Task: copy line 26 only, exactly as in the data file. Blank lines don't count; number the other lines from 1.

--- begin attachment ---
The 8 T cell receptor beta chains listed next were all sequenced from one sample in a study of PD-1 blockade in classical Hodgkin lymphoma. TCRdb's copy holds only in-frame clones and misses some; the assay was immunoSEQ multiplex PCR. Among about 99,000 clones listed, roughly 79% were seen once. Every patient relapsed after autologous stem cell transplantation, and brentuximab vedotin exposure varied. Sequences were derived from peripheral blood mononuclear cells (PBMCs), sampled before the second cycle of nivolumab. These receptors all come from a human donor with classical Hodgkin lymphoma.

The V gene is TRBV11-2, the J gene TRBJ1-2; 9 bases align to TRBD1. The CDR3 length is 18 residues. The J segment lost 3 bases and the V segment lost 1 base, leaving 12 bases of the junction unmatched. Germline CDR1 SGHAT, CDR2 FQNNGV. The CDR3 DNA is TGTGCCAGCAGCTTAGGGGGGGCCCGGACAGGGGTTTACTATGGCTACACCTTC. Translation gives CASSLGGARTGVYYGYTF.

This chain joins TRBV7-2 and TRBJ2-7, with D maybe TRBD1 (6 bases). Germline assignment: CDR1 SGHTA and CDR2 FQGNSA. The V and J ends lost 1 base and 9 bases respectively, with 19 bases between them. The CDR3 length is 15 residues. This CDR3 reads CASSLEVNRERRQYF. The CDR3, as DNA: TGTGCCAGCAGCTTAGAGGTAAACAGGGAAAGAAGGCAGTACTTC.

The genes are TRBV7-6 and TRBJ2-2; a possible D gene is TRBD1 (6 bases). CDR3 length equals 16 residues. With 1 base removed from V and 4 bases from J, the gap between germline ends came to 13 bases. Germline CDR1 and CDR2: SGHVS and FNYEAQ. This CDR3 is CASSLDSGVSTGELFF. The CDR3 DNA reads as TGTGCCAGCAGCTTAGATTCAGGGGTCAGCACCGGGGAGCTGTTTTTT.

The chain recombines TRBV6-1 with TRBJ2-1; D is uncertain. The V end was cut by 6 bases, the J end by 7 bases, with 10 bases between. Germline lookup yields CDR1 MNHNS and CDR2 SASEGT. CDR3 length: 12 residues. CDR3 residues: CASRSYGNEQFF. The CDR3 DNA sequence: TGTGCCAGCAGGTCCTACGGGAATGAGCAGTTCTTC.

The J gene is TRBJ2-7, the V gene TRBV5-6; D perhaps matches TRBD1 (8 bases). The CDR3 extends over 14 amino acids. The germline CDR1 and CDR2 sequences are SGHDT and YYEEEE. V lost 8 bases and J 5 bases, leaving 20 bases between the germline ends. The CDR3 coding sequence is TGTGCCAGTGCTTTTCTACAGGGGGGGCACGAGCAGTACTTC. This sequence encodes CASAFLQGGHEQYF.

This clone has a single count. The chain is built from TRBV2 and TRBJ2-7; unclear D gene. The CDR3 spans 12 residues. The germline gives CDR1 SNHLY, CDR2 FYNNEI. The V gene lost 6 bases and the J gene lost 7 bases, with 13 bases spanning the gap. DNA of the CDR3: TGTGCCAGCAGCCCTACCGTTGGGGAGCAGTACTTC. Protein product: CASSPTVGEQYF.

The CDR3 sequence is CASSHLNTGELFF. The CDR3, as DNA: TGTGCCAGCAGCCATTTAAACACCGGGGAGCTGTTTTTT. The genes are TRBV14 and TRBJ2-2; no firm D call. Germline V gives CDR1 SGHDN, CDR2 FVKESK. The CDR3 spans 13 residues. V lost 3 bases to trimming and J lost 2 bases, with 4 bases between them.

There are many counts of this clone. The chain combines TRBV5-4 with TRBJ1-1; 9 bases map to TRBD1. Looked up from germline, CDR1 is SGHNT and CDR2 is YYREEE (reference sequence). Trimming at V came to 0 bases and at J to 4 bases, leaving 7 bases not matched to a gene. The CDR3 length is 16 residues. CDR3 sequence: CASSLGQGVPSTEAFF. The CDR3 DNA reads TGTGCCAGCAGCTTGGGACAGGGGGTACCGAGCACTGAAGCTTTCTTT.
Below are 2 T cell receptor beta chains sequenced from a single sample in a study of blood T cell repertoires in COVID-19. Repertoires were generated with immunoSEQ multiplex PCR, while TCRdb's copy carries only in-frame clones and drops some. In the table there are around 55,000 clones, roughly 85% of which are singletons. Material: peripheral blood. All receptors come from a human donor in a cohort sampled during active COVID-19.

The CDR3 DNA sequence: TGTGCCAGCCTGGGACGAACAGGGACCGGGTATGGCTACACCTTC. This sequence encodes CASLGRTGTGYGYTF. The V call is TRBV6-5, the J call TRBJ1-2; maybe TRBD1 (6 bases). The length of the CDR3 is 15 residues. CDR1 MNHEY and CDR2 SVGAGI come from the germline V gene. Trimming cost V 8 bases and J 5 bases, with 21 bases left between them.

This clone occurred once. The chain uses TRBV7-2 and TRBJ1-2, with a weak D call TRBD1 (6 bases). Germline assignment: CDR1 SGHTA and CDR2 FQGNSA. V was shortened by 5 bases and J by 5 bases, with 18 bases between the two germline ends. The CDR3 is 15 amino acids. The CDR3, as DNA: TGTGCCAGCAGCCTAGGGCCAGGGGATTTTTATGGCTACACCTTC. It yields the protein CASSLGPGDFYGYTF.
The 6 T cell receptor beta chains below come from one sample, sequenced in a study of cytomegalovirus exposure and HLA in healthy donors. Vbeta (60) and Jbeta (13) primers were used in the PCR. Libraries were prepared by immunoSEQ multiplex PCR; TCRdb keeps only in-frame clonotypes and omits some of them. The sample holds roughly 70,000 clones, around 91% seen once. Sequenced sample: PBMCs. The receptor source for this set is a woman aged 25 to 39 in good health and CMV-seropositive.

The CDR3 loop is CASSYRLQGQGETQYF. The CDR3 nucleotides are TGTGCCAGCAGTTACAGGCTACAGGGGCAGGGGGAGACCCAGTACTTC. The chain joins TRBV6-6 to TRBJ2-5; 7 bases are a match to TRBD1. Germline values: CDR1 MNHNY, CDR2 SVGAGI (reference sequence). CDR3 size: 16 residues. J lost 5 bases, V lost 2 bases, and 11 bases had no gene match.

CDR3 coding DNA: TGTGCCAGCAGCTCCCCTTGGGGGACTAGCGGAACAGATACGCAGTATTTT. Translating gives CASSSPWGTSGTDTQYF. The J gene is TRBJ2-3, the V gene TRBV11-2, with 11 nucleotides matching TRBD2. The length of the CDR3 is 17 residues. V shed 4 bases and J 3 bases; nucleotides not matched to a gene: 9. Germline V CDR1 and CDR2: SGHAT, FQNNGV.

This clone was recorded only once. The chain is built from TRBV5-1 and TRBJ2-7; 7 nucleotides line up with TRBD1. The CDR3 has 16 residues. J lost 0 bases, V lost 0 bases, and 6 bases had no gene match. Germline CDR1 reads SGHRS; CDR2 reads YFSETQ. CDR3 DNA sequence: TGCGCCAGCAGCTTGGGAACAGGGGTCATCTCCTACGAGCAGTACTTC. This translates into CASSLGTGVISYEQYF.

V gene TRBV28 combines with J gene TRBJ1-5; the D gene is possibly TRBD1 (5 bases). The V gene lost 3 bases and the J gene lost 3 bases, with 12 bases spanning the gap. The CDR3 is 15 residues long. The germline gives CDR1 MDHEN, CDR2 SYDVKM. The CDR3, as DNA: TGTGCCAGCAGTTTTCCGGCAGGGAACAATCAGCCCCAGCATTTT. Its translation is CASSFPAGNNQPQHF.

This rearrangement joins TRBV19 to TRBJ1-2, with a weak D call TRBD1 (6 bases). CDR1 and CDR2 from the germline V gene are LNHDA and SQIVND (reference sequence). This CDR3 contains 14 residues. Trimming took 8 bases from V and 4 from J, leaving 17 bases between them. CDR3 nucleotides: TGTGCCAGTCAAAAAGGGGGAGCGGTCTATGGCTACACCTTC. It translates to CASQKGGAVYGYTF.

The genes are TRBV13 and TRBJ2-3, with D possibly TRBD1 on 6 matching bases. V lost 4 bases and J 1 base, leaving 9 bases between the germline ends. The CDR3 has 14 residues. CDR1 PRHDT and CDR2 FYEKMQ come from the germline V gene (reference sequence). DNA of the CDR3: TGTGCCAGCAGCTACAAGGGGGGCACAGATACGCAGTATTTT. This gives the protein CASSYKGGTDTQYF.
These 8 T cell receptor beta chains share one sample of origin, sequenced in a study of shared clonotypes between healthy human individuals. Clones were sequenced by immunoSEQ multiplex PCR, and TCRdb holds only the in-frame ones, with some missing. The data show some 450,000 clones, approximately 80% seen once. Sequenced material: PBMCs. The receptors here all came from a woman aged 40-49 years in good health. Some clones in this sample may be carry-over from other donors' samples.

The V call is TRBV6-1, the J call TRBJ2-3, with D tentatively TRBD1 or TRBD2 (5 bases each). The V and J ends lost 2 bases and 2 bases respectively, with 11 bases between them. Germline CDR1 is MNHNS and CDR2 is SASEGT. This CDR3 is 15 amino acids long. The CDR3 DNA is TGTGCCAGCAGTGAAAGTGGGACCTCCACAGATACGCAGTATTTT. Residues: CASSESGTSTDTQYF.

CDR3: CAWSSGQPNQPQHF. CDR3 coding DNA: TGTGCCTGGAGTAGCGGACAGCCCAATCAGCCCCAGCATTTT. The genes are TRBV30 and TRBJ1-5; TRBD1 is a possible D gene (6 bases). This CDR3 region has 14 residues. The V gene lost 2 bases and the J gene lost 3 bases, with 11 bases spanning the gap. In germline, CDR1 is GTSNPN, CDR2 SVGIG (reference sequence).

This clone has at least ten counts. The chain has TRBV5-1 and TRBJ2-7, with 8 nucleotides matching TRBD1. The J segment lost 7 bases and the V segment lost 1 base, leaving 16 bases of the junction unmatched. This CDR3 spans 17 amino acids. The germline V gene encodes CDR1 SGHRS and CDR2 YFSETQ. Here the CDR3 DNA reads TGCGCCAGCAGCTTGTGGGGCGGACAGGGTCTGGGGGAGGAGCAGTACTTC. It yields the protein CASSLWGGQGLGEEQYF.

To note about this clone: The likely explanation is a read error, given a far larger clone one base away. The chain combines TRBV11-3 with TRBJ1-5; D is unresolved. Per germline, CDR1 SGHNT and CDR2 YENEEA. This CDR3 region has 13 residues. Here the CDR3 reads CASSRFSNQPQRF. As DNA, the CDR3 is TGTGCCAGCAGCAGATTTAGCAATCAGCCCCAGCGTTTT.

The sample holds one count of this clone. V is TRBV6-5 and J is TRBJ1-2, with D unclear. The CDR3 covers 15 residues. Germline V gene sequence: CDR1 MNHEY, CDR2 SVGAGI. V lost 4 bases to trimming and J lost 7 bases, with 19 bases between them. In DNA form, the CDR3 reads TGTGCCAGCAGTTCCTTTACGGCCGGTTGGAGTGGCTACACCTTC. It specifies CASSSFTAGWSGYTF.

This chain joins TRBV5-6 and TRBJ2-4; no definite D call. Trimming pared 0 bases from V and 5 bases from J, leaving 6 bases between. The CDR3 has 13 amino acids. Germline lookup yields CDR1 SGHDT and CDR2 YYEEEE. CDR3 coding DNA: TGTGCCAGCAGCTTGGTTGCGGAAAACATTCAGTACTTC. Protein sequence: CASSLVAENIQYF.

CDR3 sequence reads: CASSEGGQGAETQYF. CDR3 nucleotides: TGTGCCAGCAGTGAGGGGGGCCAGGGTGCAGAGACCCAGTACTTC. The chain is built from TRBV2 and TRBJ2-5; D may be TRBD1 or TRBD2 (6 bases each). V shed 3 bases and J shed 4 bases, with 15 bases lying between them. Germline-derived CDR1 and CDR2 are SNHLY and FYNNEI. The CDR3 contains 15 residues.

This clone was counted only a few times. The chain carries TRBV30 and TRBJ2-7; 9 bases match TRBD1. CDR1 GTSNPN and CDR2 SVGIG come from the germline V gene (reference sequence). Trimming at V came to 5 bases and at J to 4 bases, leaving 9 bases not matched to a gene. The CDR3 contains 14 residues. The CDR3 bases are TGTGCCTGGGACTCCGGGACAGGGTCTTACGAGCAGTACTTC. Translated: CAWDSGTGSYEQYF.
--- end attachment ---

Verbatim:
This chain joins TRBV5-6 and TRBJ2-4; no definite D call. Trimming pared 0 bases from V and 5 bases from J, leaving 6 bases between. The CDR3 has 13 amino acids. Germline lookup yields CDR1 SGHDT and CDR2 YYEEEE. CDR3 coding DNA: TGTGCCAGCAGCTTGGTTGCGGAAAACATTCAGTACTTC. Protein sequence: CASSLVAENIQYF.